The Whiteboard: Five lessons to learn from General Motors' ignition-switch problem
General Motors, in a series of announcements beginning in February, has recalled 4.8 million cars to replace a faulty ignition switch.
A flaw in the design can allow the switch to inadvertently move from the "on" position to "accessory" or "off," causing power failures that can affect steering, braking and the deployment of airbags. Thirteen people have died in switch-related accidents.
It now appears the company knew about the problem since 2002 and the CEO has been called before Congress. Much can be learned from this.
The company states on its website that the switches can move, "if the torque performance is not to GM specifications." That means that the switch is designed to have a certain range of resistance to rotation and implies that many switches, which did not meet the specifications, still found their way into vehicles and dealer parts inventories.
If your business produces a product or components of a product that can harm people or damage property, make sure you detect and act on safety problems.
Start with a very robust nonconformance process. GM actually knew the switches did not meet its specifications and yet somehow made a decision to go ahead and use them. For items that could affect safety, accepting nonconforming parts "as-is" should require review by multiple departments and perhaps multiple levels of authority.
Set up a safety committee to assess field failures. Staff the committee with experts from design, quality, production and sales. Have the committee review and document all customer failure claims or returns to determine whether they indicate a safety problem.
Give the committee a direct line to the company president, CEO or owner to ensure that its recommendations for design changes or product recalls are highly visible and heard at the top.
Avoid safety problems by identifying failure modes and their possible effects for critical components and systems. Failure mode and effects analysis, or FMEA, has been a widely used design method for decades.
Despite the fancy name, it is actually a quite simple concept that any original equipment manufacturer can implement. You gather experts from design, quality, production and sales to brainstorm the different ways the product could fail and what the effects of each failure would be. Then you assess the probability that failure, or the effects will occur.
A FMEA of the ignition switch would show that one failure mode could be inadvertent rotation to the "off" position. The effect would be shutting off the engine. This would result in significant loss of steering and braking capability in a moving vehicle. If the vehicle hit anything, the airbags might fail to deploy.
The importance of switch torque should not have been a surprise.
Sample inspect critical parts to ensure they meet specification. GM did this one; it just ignored the results and used the switches anyway.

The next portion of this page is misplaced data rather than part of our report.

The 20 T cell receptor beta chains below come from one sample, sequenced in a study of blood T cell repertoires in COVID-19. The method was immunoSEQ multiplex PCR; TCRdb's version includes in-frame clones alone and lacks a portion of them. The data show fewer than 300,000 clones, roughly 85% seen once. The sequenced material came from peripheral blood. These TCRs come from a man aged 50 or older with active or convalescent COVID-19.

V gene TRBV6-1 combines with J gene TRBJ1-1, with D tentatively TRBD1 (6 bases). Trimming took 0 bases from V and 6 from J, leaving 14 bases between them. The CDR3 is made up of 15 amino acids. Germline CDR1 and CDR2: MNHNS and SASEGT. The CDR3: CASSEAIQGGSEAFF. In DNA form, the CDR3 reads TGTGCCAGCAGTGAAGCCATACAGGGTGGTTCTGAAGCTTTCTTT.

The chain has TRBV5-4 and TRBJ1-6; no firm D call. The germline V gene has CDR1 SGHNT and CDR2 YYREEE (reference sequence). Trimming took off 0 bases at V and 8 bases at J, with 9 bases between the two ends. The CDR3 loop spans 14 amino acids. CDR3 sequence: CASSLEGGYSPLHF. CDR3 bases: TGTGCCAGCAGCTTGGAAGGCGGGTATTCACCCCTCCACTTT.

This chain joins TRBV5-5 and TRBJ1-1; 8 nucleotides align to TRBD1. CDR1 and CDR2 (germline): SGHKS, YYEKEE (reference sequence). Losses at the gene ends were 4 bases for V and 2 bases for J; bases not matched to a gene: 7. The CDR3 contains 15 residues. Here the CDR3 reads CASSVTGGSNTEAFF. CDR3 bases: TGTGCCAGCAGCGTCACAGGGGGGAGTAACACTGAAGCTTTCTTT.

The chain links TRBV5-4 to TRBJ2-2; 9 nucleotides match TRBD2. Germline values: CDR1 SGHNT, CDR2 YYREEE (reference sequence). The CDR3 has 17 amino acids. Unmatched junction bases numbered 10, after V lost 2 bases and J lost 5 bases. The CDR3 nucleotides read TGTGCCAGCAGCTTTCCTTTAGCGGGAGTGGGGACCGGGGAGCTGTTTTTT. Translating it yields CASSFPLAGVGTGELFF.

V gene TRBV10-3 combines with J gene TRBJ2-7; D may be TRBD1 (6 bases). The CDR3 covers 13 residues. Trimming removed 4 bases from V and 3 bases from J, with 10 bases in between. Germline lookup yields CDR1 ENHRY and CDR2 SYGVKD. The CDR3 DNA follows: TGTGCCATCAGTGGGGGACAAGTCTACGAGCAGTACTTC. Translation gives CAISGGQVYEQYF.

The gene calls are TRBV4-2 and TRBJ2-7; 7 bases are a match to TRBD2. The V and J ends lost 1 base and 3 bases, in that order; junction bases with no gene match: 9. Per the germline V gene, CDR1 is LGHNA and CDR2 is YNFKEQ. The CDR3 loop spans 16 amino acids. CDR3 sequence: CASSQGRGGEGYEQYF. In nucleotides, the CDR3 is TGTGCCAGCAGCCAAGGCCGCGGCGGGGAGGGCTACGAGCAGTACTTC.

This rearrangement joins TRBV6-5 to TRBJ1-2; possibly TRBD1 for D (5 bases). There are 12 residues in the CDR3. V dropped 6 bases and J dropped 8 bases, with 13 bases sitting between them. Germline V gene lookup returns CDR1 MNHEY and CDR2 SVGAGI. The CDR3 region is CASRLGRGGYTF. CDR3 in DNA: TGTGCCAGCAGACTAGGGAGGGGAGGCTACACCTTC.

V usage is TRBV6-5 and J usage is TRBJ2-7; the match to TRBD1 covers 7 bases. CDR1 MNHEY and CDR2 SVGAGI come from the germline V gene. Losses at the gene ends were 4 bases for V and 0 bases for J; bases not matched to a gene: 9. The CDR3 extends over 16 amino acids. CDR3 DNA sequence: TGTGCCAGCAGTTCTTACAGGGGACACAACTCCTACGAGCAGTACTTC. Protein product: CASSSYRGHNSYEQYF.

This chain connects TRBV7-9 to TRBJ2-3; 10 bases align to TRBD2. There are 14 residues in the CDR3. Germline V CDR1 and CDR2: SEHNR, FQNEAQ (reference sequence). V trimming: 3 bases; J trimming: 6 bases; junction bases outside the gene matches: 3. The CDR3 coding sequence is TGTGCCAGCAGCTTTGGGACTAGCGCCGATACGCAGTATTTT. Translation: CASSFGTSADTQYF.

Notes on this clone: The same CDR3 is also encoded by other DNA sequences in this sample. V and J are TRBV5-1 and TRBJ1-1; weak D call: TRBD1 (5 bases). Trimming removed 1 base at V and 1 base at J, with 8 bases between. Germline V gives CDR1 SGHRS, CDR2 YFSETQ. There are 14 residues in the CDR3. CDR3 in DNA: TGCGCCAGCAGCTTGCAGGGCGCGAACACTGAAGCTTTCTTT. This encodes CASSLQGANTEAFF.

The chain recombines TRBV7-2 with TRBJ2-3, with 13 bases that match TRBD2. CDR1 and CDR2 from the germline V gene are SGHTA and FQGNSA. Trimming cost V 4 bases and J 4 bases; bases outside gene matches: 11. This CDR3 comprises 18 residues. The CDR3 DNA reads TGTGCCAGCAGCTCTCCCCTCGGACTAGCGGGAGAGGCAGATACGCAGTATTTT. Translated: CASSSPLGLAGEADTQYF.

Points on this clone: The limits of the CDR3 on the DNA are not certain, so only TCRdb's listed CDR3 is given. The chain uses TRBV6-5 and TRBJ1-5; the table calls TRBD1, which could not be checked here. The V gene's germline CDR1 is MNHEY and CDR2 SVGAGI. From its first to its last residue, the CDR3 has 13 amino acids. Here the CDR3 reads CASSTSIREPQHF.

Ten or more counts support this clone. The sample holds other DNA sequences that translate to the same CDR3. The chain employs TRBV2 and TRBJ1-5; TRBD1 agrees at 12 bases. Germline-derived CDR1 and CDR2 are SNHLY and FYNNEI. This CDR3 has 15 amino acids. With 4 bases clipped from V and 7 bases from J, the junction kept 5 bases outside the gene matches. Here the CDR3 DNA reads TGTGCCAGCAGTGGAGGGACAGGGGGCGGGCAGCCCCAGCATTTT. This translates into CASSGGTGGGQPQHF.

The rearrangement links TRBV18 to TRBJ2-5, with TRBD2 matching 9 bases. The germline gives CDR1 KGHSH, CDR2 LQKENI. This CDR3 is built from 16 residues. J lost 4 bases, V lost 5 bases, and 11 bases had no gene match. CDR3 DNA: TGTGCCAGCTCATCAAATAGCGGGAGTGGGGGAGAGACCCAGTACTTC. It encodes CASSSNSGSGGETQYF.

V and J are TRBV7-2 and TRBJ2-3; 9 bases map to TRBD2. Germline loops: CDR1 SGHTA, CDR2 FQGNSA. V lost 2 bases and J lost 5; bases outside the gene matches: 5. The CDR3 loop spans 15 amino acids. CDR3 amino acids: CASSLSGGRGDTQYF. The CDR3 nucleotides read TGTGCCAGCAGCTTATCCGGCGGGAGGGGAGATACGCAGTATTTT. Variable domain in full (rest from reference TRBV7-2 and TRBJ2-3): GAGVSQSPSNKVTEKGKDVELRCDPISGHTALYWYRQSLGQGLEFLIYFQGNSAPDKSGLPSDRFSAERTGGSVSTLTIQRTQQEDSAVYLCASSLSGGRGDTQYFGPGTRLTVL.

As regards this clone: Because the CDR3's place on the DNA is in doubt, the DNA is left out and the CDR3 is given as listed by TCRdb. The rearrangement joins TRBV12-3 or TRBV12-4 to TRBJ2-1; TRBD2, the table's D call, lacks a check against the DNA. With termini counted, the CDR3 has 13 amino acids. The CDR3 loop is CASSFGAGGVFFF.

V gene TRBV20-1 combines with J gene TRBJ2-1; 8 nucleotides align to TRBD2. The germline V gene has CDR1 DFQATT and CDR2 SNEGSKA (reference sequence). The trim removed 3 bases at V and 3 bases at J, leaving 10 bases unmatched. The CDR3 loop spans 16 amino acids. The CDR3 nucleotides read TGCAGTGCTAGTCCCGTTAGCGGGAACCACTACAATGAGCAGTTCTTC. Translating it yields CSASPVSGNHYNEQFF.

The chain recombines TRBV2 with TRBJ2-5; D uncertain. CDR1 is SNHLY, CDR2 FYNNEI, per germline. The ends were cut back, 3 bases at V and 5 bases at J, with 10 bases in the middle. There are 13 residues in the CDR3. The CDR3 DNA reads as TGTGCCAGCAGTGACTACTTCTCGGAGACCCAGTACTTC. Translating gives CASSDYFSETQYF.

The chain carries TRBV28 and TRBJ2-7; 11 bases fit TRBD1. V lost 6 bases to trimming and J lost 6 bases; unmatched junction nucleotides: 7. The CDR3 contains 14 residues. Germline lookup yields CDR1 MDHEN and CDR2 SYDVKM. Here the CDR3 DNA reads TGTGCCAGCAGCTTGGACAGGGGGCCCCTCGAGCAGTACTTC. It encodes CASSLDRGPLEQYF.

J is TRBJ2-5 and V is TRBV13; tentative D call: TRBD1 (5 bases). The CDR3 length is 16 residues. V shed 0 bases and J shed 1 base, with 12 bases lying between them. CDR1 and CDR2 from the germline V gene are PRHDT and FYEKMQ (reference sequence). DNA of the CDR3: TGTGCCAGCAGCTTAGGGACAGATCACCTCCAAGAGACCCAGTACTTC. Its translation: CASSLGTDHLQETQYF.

Don't lose design control over an item critical to safety. GM compounded its mistakes when the ignition switch was redesigned. The Wall Street Journal reported that the most recent recall of 971,000 cars is because GM redesigned the switch while using the same part number for the new design as the old one. Because the same part number was used, GM lost track of 95,000 of the defective switches and must recall 971,000 cars that might have the old switch. That is a self-inflicted wound.
Redesigning a defective item, while keeping the same part number, is a fundamental failure of one of the simplest rules of engineering design control. Unfortunately, it is a failure I have seen over and over in companies both large and small.
The simplest test for whether a design change warrants a new part number is commonly called the blind-man rule. If we co-mingle the old and new designs in inventory, and a blind man can reach into the mixed parts and pick one that we will be happy to use, there is no need to change the part number. Clearly, that was not the case here.
Why do so few companies get this right? Because taking out a new part number takes work. Assembly drawings, bills of material and instruction manuals might require revision. The new part must be set up on computer systems. It seems like it will be easier to avoid that and somehow manage the transition to the new design manually.
As GM learned, it isn't that easy. Suddenly, they're wondering where those 95,000 old switches went, and there is no way to know. Now they must recall 971,000 cars because of failure to apply a simple rule.
None of these things are terribly difficult to implement. The simple fact is that many companies just don't pay enough attention to getting all of these activities organized around product safety.
Learn the first four lessons.
Richard Randall is founder and president of management-consulting firm New Level Advisors in Springettsbury Township, York County. Email him at firstname.lastname@example.org.